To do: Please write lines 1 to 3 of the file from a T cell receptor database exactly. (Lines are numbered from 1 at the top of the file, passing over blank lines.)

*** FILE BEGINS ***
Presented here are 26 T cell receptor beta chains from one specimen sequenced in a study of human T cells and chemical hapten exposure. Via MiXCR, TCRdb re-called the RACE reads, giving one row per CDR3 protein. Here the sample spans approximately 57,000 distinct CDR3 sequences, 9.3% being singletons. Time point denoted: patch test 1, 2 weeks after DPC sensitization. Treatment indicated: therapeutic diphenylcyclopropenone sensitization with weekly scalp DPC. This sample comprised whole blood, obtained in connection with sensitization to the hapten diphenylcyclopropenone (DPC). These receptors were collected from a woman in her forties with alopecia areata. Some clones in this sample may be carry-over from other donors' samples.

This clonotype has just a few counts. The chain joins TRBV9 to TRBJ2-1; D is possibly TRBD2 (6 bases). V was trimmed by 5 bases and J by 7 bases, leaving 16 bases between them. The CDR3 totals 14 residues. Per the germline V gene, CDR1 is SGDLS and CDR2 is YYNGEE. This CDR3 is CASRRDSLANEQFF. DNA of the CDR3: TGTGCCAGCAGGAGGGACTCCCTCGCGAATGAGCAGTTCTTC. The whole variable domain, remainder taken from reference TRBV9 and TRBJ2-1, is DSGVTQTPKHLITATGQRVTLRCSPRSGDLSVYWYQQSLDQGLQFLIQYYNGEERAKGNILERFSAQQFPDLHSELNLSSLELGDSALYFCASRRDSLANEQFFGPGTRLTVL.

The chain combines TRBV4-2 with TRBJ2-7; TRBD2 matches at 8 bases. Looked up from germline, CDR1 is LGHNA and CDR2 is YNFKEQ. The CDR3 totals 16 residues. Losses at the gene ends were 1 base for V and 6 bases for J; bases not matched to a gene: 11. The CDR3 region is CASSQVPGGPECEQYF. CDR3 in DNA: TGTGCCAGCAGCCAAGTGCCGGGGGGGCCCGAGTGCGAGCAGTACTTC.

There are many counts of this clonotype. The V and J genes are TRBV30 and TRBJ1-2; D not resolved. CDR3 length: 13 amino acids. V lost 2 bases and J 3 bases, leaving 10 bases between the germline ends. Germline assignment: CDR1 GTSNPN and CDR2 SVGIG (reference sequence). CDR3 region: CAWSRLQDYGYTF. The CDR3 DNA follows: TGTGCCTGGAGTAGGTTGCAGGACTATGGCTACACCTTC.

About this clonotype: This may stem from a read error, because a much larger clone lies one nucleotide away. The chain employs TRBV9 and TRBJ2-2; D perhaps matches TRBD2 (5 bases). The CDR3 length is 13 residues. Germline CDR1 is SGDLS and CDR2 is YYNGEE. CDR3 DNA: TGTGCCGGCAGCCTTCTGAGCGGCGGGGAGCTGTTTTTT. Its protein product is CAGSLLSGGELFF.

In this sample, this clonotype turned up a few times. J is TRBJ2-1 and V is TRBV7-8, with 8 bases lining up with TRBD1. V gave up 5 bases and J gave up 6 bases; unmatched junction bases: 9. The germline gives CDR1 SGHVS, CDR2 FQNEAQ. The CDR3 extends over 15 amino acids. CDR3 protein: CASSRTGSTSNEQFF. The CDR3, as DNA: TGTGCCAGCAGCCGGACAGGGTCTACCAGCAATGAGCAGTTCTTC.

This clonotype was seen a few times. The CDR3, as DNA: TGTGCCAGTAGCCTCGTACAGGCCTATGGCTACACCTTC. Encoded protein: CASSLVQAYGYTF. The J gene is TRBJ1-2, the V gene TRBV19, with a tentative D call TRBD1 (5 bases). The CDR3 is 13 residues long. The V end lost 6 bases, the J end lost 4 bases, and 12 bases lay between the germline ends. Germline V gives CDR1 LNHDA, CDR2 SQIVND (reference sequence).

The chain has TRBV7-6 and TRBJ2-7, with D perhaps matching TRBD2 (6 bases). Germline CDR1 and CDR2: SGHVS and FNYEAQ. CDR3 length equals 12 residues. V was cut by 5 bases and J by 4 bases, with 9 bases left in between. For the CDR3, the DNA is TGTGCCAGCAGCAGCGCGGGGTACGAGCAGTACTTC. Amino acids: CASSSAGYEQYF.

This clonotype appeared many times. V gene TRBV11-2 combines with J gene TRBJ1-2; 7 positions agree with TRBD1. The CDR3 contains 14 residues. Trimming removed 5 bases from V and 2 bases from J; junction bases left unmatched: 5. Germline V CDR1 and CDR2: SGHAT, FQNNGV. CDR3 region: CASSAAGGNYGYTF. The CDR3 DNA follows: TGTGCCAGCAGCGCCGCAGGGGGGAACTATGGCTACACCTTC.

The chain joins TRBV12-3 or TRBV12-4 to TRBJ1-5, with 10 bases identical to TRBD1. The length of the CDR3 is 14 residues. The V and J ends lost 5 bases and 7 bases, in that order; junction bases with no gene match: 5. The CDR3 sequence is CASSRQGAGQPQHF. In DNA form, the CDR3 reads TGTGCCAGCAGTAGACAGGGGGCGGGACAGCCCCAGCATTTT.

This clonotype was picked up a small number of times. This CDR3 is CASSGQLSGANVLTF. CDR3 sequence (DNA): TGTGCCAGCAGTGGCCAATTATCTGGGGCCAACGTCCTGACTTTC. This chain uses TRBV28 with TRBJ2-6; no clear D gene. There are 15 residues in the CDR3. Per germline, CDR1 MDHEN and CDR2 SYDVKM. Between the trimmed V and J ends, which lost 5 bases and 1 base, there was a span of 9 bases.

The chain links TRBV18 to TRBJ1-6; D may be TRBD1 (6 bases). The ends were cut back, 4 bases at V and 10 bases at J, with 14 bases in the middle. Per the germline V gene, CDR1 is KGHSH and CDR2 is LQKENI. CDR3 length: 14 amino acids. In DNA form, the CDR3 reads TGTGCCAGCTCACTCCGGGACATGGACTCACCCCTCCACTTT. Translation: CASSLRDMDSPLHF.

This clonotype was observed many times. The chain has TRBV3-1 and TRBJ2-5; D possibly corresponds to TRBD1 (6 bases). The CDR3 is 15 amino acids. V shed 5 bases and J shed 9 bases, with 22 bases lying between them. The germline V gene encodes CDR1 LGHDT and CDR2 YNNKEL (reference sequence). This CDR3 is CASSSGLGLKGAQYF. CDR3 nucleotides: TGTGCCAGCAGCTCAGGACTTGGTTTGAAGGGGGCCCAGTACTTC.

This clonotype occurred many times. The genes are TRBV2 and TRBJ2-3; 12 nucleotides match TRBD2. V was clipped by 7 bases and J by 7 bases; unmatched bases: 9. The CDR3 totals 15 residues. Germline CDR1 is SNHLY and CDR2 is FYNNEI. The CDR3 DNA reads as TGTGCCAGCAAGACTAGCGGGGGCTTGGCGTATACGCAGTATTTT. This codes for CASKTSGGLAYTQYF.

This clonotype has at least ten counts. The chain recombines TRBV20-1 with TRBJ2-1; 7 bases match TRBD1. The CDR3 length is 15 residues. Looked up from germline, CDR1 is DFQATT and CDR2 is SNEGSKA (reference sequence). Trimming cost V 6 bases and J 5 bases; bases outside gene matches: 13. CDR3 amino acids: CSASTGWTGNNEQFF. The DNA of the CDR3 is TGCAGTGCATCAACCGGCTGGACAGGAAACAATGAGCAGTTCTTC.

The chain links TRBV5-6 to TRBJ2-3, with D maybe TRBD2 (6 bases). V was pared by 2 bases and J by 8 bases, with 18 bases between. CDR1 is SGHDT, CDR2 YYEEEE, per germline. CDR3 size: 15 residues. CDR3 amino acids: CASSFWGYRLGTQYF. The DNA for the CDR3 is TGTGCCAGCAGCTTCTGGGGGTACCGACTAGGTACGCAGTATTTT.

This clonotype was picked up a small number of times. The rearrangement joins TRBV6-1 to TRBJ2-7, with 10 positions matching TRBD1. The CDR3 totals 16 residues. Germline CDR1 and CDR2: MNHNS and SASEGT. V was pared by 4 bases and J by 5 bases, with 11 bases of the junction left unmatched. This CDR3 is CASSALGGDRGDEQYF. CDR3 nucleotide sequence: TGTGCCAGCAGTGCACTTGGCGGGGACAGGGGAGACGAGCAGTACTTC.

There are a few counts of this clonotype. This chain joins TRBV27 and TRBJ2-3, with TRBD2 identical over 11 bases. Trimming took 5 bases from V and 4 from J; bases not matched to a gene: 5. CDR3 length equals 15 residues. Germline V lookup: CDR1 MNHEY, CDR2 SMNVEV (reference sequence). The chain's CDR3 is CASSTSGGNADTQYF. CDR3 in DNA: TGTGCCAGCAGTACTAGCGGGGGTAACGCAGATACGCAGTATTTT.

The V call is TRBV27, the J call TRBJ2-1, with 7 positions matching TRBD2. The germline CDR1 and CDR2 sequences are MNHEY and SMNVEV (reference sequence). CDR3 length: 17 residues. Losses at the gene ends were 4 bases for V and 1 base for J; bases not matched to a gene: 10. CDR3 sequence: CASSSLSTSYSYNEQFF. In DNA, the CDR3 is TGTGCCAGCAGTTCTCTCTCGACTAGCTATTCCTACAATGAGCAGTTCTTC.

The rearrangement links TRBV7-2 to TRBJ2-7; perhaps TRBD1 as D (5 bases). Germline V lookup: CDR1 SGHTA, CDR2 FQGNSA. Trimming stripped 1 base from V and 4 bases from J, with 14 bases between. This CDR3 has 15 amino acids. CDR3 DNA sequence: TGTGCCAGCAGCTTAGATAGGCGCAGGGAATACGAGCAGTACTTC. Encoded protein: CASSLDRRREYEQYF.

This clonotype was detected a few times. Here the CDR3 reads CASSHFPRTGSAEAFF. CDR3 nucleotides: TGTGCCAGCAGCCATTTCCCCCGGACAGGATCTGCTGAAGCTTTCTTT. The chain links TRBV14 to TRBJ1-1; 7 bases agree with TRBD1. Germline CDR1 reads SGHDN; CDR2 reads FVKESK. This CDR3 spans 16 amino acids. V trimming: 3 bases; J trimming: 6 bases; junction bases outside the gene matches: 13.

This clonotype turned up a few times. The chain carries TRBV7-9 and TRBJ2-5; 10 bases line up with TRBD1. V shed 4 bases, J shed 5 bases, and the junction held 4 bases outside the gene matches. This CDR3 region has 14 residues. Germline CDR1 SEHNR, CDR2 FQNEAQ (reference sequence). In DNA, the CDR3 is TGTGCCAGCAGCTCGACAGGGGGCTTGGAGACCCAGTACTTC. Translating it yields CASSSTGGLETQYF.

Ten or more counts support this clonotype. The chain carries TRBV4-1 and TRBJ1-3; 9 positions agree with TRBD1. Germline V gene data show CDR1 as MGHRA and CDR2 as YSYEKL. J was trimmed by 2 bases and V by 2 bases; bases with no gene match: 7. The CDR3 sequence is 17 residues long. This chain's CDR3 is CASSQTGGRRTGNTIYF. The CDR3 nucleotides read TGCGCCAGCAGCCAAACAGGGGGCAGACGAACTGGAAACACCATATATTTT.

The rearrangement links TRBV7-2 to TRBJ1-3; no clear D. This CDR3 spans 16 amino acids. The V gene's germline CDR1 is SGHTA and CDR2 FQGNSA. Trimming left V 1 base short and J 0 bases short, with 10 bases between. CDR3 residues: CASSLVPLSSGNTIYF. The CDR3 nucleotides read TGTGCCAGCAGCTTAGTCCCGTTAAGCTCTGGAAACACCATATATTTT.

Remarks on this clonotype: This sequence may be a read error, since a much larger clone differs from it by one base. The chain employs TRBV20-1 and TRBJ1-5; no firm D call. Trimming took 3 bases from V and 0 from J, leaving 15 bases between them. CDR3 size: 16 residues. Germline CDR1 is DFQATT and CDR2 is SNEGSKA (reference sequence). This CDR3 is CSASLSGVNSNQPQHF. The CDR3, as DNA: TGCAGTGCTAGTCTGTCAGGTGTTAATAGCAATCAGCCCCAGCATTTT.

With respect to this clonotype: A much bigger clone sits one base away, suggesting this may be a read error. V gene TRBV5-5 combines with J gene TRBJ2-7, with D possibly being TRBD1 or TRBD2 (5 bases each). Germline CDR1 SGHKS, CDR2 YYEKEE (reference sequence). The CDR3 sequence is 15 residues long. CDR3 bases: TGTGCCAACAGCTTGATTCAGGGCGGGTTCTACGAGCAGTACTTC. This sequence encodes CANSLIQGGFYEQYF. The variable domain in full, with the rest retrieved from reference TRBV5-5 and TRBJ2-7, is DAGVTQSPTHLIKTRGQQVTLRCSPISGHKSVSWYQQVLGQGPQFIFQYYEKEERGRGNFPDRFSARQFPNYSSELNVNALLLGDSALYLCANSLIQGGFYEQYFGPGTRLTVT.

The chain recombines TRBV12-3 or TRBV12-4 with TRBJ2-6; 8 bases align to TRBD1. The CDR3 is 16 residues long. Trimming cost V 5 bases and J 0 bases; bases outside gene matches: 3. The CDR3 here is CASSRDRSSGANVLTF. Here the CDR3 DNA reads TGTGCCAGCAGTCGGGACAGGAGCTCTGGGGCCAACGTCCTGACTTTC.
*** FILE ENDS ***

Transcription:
Presented here are 26 T cell receptor beta chains from one specimen sequenced in a study of human T cells and chemical hapten exposure. Via MiXCR, TCRdb re-called the RACE reads, giving one row per CDR3 protein. Here the sample spans approximately 57,000 distinct CDR3 sequences, 9.3% being singletons. Time point denoted: patch test 1, 2 weeks after DPC sensitization. Treatment indicated: therapeutic diphenylcyclopropenone sensitization with weekly scalp DPC. This sample comprised whole blood, obtained in connection with sensitization to the hapten diphenylcyclopropenone (DPC). These receptors were collected from a woman in her forties with alopecia areata. Some clones in this sample may be carry-over from other donors' samples.

This clonotype has just a few counts. The chain joins TRBV9 to TRBJ2-1; D is possibly TRBD2 (6 bases). V was trimmed by 5 bases and J by 7 bases, leaving 16 bases between them. The CDR3 totals 14 residues. Per the germline V gene, CDR1 is SGDLS and CDR2 is YYNGEE. This CDR3 is CASRRDSLANEQFF. DNA of the CDR3: TGTGCCAGCAGGAGGGACTCCCTCGCGAATGAGCAGTTCTTC. The whole variable domain, remainder taken from reference TRBV9 and TRBJ2-1, is DSGVTQTPKHLITATGQRVTLRCSPRSGDLSVYWYQQSLDQGLQFLIQYYNGEERAKGNILERFSAQQFPDLHSELNLSSLELGDSALYFCASRRDSLANEQFFGPGTRLTVL.

The chain combines TRBV4-2 with TRBJ2-7; TRBD2 matches at 8 bases. Looked up from germline, CDR1 is LGHNA and CDR2 is YNFKEQ. The CDR3 totals 16 residues. Losses at the gene ends were 1 base for V and 6 bases for J; bases not matched to a gene: 11. The CDR3 region is CASSQVPGGPECEQYF. CDR3 in DNA: TGTGCCAGCAGCCAAGTGCCGGGGGGGCCCGAGTGCGAGCAGTACTTC.